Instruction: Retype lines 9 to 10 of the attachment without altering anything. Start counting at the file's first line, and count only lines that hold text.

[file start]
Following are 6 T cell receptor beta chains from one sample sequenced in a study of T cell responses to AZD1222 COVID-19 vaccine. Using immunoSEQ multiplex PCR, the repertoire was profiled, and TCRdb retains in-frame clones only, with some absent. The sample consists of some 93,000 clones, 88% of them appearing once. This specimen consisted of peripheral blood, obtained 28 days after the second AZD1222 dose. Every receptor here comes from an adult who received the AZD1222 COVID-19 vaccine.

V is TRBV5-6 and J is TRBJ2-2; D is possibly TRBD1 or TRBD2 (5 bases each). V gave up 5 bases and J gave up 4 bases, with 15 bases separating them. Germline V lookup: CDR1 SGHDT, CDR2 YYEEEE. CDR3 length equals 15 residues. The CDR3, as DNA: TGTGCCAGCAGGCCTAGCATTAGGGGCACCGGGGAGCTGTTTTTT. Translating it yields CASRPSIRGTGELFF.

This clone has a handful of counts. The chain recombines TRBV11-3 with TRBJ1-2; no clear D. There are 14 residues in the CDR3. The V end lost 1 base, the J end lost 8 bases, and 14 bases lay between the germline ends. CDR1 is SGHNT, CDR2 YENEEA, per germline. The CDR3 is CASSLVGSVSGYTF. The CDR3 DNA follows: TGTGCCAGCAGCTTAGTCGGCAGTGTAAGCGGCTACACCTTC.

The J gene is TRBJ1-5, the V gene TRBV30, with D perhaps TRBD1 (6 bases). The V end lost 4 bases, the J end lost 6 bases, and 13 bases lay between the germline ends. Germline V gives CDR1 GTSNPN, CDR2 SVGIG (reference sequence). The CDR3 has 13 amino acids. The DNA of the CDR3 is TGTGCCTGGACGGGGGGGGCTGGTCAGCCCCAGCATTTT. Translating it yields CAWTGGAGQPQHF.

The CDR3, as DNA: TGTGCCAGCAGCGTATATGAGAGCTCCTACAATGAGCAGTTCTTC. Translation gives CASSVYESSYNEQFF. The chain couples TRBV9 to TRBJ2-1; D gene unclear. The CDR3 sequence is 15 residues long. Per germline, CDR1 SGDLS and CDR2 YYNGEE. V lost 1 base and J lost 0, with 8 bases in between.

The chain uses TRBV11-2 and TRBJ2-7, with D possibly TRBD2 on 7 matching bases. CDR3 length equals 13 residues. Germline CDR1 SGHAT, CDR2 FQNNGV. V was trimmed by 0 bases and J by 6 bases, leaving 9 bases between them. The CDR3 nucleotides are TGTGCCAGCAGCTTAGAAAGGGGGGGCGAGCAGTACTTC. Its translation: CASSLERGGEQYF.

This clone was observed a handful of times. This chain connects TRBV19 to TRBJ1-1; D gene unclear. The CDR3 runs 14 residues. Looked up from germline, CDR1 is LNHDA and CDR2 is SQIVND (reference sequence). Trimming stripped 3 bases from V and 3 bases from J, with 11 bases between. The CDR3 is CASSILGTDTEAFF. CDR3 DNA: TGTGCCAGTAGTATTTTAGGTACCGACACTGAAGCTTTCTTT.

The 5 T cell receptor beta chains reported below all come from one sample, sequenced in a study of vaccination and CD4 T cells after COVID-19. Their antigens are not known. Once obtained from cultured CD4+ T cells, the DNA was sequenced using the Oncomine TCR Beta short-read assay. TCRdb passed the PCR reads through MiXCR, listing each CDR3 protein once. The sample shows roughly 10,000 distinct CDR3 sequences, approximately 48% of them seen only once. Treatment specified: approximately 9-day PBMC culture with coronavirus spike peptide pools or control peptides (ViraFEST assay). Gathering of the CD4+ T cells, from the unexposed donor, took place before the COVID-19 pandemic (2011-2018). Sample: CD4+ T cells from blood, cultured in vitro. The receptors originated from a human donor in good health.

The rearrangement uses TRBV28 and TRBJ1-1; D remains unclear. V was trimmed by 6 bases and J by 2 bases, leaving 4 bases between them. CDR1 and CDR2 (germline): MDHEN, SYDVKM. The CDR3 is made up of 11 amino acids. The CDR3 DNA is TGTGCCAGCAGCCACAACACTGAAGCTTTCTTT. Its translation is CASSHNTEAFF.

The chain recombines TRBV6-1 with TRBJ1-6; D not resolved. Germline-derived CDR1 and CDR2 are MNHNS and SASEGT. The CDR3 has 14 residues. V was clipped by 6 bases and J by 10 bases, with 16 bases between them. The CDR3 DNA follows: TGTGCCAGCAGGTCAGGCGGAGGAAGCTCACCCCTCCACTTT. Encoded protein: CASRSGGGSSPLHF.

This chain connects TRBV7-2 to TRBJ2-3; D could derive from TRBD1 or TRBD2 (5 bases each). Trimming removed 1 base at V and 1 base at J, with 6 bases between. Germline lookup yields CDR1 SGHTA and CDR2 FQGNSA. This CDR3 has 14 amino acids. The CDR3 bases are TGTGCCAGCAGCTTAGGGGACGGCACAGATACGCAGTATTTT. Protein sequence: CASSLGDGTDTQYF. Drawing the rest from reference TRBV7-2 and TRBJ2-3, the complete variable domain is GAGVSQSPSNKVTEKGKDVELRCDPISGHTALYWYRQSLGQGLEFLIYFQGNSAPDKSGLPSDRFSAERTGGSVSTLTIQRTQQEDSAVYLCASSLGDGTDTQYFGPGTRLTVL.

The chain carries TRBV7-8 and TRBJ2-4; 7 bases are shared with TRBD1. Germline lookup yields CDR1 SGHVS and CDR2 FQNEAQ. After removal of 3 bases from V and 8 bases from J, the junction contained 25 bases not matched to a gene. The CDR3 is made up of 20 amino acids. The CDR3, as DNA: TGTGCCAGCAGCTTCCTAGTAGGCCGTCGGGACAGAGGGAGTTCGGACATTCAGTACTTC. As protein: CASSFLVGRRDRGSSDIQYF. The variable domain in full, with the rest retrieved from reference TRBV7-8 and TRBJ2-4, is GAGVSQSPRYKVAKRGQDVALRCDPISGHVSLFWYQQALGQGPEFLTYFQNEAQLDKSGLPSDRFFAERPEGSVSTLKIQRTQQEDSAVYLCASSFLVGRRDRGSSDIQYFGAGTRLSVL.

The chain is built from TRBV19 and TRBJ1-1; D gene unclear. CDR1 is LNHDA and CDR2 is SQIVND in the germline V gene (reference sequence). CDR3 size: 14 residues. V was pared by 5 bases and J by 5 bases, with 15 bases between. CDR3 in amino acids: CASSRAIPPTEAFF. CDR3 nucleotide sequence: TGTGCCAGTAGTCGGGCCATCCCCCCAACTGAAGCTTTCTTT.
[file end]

The rearrangement uses TRBV28 and TRBJ1-1; D remains unclear. V was trimmed by 6 bases and J by 2 bases, leaving 4 bases between them. CDR1 and CDR2 (germline): MDHEN, SYDVKM. The CDR3 is made up of 11 amino acids. The CDR3 DNA is TGTGCCAGCAGCCACAACACTGAAGCTTTCTTT. Its translation is CASSHNTEAFF.

The chain recombines TRBV6-1 with TRBJ1-6; D not resolved. Germline-derived CDR1 and CDR2 are MNHNS and SASEGT. The CDR3 has 14 residues. V was clipped by 6 bases and J by 10 bases, with 16 bases between them. The CDR3 DNA follows: TGTGCCAGCAGGTCAGGCGGAGGAAGCTCACCCCTCCACTTT. Encoded protein: CASRSGGGSSPLHF.